Also, if you thought the best poker game you'd ever heard of was on "The World Series of Poker" or maybe "Cincinnati Kid," try this one, with Dick Cheney as one of the players.
From one of today's e-mail scam letters: "Forgive my indignation if this message comes to you as a surprise and if it might offend you without your prior consent."
Right. I'll forgive your indignation if you'll forgive mine.
Taking Christina's advice (see comments below), I went out and picked up an Ethernet card ($14). I forgot to pick up a can of compressed air, though, so I stopped at a different store to get one on the way back from another errand. I decided to forego the purchase when I saw that the only ones available were 10-oz cans from a company which shall rename nameless (you'd know it if you heard it, though: "Is it live, or...") It wasn't the volume that I thought was over-the-top, it was the price. $9.95 for a can of air? You gotta be kidding me! I'll get the house brand from Office Depot, thanks.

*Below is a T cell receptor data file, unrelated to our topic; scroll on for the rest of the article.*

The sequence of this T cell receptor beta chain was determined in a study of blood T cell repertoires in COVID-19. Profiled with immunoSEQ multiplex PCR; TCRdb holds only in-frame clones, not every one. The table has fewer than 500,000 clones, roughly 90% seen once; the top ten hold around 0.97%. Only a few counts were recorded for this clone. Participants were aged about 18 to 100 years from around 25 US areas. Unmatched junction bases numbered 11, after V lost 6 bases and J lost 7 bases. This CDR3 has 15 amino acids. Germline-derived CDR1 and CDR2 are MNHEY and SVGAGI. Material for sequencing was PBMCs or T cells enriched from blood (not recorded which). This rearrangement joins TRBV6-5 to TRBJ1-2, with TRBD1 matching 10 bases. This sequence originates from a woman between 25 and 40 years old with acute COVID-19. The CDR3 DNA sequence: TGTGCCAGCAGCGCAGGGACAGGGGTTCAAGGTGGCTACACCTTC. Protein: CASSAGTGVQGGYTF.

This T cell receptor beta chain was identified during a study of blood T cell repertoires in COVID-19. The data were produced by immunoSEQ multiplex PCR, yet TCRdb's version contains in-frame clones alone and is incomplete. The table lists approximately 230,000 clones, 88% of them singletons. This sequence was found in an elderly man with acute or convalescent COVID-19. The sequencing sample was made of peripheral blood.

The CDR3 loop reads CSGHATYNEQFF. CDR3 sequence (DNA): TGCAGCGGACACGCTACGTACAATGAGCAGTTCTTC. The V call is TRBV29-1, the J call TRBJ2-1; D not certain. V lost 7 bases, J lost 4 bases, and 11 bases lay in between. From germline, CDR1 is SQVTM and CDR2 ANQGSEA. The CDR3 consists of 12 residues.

I'm feeling put-upon. As if these other issues weren't enough, my sound card seems to have lost its drivers somewhere, too. I found a site called Driver Guide which seems to offer compatible drivers, but it helps to know the model and serial number of your card. Pfui.
Update: I've found the drivers on the hard drive, so why would they not work? Is the card dead, I wonder? I noticed that a comparable sound card sells for $19 at the neighborhood Office Depot; I suppose if I'm digging around inside the machine anyway, I could spring for a new audio card too. Damn. You'd think I'd stolen rocks from Kilauea or something.